Review by Rachel Rose, author of three collections of poetry, as well as essays and short stories, has been published in literary magazines and anthologies in Canada and the United States. She has won the Bronwen Wallace Award for fiction, the Quebec Writers Federation A.M. Klein Award for Poetry, the Audre Lorde Award for Lesbian Poetry, and the Pat Lowther Memorial Award for poetry. She is poetry and lyric prose mentor in The Writer’s Studio at Simon Fraser University.

PP: Can you tell us a little about yourself?

RS: I was born and raised in Montreal and have lived in beautiful Ottawa since 1974.  I co-directed two Ottawa poetry reading series, Tree and RailRoad, organized Tree’s Master Poetry Workshops at the time, and helped run VERSeFest in its early days. In my working years, I was a Director at the Auditor General of Canada, investigating government’s effectiveness.

PP: How could I forget Railroad. What’s life’s focus these days, literary or otherwise?

RS: On the literary front, I’m still writing poetry,  but on very different subjects than in Ignite, including poems about loss and healing, spiritual connection and ties to the land. And, I’m writing a novel., which has given me a whole new appreciation of the intensity of poetry’s compression. At the same time, I’m fascinated by the expansion of ideas in fiction. 

Other than writing, I’m driving around the countryside with Brian in our red convertible on gorgeous little-known back roads. Like floating through space on a magic carpet.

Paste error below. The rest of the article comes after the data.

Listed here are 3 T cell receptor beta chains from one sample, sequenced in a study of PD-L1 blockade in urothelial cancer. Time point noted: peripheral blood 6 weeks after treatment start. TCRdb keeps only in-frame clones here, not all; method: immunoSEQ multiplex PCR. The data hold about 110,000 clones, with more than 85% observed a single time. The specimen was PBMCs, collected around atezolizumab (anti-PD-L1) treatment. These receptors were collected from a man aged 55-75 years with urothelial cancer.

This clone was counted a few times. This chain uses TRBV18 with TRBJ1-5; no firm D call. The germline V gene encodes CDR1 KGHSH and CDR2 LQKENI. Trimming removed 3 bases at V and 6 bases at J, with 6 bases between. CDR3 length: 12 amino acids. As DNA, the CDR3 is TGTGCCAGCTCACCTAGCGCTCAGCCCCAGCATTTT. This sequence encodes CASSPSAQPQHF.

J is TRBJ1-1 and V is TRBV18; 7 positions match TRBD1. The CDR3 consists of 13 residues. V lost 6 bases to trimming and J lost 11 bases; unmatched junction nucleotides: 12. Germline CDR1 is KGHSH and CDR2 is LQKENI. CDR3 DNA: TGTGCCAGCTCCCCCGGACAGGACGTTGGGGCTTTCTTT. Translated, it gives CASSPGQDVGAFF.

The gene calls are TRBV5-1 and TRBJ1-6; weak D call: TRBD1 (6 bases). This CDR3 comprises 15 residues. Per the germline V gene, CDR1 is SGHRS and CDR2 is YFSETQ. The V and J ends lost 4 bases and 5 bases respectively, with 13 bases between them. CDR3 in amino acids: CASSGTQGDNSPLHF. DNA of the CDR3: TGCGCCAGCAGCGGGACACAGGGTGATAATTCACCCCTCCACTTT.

I love to travel, but COVID stomped on that. I hope soon we can travel feely again, with no worries. 

PP: What is in the works?

RS: Writing this novel is interesting and tough, because it deals at a deep level with a woman’s psychogical transformation.  The challenge is to show that internal journey while also moving forward the external action of the plot. 

PP: That’s important to balance.

RS: I’m also in the early stages of putting together a new poetry collection, but probably won’t get too much further on it till I finish this draft of the novel, hopefully in a few months. 

PP: I’m the reverse and the same. Trying to finish collections before I get dug back into my novel. Glad the poetry bug is still biting you. Anything upcoming or recent that I missed?

RS: I’ve had a couple of on-line readings this year. You can find one of them at

And the other was for the National Capital Region Writing Contest, where I won Honourable Mention for a pantoum called The Question. What a brain teaser that pantoum was to write – an obsession till I got the words right!

PP: Congratulations. Look forward to seeing more.

RS: Pearl, thanks so much for this chat. I really enjoyed it.